Instead, Frankie turned up at Chelmsford City, again for a single ride on the Gosden-trained Lady Lawyer, a 90-rated, thrice-raced and dual previous winner who collected £30k for getting home first in a 0-105 handicap, presumably to the joy of the throng at what Derek Thompson always describes as “Essex’s Premier Racecourse”. Hope he was there doing his routine day-long broadcast for the fans. He undoubtedly will have got a few words out of the great jockey.

But what a publicity opportunity wasted. The cheering crowds back at Ascot who celebrated Hayley Turner’s second successive Silver Saddle triumph by coming out top on points among the 12 riders in four teams, would have been ecstatic at seeing the elusive Mr D.

He won’t be around for much longer and John Gosden should have been instrumental in letting him off for the day. He’s happy to use Rab Havlin, Nicky Mackay and Kieran O’Neill on top-class horses on many occasions. What was so different this weekend? Certainly in terms of top-class racing, there was nothing to stand in the way, save Big Johnny G.

The Ascot fans were happy enough even in the wind and the occasional sudden squalls of drenching rain which caused gaggles of dressed-for-summer young ladies dashing for cover. As ever they were accoutred for Royal Ascot, mostly minus hats of course, the track perennially magnetic thanks to its reputation for style and class.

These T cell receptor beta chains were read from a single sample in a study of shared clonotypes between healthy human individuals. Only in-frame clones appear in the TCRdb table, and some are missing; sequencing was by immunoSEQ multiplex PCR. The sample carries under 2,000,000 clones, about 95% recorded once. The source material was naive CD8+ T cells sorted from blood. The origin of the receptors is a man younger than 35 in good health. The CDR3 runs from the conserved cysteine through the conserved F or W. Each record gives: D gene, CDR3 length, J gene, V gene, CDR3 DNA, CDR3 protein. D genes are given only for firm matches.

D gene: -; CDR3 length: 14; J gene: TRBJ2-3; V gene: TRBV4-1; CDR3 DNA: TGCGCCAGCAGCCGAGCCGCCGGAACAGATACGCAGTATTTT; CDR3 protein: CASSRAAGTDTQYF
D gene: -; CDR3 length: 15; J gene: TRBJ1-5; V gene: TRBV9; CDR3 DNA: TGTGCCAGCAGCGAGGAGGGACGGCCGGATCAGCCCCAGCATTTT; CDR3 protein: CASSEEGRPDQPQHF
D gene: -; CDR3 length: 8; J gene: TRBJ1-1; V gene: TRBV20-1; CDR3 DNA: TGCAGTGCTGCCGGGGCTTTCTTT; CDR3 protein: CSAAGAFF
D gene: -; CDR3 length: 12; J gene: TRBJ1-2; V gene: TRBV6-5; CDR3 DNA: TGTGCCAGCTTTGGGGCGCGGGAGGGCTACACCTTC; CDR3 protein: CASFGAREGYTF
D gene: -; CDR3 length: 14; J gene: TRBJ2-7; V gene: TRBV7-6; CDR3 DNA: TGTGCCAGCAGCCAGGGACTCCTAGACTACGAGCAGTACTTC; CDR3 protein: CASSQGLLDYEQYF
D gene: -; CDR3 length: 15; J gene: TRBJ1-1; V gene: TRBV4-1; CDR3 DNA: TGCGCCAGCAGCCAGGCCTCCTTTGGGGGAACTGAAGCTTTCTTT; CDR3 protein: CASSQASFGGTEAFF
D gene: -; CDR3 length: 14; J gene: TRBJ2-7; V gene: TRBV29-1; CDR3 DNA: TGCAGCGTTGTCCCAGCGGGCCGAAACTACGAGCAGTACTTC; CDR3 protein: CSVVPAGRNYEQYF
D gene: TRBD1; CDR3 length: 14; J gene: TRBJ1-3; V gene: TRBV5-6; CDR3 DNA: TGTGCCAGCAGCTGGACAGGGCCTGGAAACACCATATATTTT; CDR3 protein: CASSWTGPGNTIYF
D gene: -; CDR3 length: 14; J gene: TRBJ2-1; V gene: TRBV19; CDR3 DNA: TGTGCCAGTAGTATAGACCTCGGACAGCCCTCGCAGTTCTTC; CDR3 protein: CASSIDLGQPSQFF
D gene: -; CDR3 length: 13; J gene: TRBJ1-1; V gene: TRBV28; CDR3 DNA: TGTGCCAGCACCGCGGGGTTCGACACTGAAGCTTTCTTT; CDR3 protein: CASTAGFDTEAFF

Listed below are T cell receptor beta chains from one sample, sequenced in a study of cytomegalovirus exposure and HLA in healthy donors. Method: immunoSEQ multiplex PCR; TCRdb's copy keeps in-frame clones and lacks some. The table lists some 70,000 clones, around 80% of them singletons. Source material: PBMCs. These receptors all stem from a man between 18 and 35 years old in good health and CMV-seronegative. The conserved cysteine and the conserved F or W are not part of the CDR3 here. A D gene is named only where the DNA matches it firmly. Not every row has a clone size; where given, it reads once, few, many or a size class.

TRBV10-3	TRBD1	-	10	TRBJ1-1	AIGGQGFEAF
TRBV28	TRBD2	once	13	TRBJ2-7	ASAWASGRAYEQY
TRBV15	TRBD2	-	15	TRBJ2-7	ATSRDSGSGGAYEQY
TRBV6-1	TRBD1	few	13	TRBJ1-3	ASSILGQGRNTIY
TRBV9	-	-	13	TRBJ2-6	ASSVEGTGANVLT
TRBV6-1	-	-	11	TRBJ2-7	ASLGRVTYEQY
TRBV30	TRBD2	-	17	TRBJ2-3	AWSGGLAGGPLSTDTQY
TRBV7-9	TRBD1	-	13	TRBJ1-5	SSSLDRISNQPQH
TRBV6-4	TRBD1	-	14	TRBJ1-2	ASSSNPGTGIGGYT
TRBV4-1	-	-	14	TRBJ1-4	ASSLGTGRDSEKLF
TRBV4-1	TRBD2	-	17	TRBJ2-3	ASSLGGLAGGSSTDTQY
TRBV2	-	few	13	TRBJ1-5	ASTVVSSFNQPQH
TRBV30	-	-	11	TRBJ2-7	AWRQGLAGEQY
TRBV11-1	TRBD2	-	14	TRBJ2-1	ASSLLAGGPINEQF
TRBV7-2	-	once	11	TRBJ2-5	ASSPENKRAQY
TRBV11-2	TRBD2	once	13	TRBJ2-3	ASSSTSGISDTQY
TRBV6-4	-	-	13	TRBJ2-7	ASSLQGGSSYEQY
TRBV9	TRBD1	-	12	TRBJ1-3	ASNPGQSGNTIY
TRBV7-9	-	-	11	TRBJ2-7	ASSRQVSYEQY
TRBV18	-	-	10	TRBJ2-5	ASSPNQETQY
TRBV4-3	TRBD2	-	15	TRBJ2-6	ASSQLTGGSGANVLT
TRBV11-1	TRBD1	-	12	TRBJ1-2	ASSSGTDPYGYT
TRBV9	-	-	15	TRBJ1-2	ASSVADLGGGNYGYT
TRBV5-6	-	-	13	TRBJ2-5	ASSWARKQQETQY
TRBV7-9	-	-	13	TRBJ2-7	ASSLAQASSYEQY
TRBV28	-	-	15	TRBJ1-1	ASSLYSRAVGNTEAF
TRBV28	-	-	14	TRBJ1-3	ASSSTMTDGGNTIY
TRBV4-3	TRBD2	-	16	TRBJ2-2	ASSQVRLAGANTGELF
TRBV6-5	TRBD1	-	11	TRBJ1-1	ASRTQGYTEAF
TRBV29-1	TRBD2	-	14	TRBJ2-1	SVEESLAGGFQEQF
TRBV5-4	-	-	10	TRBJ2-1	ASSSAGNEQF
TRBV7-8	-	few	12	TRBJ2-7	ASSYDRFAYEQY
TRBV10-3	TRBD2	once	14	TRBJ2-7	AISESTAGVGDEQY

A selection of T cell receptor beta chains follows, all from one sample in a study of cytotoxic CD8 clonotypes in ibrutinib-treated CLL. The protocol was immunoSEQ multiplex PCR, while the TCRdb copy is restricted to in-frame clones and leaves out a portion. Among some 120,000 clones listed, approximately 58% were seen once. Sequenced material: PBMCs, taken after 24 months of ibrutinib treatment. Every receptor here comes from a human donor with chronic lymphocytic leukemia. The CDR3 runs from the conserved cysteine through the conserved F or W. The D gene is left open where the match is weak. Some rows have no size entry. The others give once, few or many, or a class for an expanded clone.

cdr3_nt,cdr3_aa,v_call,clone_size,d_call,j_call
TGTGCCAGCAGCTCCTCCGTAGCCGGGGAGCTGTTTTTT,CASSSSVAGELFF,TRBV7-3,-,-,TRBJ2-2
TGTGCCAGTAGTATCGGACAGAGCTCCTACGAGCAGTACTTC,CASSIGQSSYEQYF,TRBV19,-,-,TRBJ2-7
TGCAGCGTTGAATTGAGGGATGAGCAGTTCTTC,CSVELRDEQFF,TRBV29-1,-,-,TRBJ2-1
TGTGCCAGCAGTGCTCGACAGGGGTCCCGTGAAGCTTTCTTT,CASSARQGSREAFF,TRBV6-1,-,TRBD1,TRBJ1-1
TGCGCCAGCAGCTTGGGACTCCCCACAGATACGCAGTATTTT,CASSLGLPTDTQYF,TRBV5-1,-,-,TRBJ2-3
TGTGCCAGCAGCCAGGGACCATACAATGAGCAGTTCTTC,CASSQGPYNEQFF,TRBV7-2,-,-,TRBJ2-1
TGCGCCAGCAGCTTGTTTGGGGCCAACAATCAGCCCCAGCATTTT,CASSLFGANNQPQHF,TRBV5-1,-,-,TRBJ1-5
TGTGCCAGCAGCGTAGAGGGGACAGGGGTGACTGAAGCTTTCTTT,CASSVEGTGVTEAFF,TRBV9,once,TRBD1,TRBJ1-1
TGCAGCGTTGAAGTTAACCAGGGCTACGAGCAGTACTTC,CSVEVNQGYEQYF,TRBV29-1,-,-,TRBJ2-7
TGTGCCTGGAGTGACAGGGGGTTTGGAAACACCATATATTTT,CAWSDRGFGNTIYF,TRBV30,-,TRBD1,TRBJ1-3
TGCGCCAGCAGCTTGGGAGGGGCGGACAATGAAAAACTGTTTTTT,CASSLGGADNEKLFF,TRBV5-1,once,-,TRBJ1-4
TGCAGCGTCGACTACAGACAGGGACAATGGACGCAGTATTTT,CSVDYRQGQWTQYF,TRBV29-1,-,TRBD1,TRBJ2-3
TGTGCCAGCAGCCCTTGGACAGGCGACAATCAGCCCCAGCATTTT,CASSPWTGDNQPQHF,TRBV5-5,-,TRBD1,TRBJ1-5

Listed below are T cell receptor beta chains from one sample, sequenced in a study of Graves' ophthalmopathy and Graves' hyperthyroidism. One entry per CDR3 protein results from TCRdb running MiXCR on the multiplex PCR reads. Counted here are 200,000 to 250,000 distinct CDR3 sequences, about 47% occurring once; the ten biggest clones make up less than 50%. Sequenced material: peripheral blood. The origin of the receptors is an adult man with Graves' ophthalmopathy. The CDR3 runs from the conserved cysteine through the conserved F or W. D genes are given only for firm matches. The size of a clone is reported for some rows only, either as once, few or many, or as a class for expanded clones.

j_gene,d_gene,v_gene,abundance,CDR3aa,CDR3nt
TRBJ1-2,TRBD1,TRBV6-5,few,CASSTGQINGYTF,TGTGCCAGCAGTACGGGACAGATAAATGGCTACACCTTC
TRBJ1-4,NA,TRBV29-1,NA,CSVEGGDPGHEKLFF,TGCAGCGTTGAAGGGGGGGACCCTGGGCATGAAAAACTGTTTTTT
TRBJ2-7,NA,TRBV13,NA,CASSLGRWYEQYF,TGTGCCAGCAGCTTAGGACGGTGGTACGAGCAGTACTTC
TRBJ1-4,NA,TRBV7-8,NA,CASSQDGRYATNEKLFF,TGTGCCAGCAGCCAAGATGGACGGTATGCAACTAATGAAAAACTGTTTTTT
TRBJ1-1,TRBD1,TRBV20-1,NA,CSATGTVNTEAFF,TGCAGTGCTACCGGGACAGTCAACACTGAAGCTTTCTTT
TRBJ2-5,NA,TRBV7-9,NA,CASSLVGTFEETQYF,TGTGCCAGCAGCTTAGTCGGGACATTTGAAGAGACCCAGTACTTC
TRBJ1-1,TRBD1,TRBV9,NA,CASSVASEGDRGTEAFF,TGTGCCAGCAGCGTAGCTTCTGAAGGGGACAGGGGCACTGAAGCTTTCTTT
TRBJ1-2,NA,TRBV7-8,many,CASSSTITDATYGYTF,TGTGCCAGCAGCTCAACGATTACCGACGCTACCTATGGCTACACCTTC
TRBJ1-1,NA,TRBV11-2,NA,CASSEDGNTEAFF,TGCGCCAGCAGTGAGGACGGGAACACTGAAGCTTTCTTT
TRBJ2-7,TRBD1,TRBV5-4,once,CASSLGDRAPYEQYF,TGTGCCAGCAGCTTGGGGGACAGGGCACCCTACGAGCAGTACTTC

After Saturday, though, I fear there will be more than a few of that particular gathering that will have gone home less than satisfied at the return of 50% of their admittance fee because the windy weather caused the abandonment of the concert. Coincidentally, top billing among three featured stars was none other than Jessie J, latterly a judge on one of the best-known talent shows on television and a big recording star in her own right.

Apparently the setting up of the stage at the site of the Old Paddock, now a verdant open space and wide open to the elements once the temporary extra Royal meeting stands are taken away, was much too dangerous to be used.

In earlier years I recall that the stage had been nearer the bandstand, scene of the post-racing “Hits from the First World War” sing-along that always has its share of enthusiastic and youthful devotees, often belting out the wrong words, not that it matters. Had the concert been based there, it might have been less exposed, but it certainly was windy on Saturday!

If the concert had gone ahead I might have stopped by to try to have a word with Ms J to tell her that if she planned to visit her family over the next couple of weeks to use the Central Line. Every rush hour, morning and night, that junction is a nightmare. I’ll have to tie a knot in a handkerchief – who uses handkerchiefs these days? Not me! I’ll need to because, true to form, my mental automatic pilot kicked in and at 6 p.m. there I was at the same spot, swearing at the delay!

Monday evening will be a rare occurrence for the Raymond Tooth team with TWO runners – unfortunately in the same race at Wolverhampton. Say Nothing and Waterproof are in a field of 11. What can I tell you? Not a lot.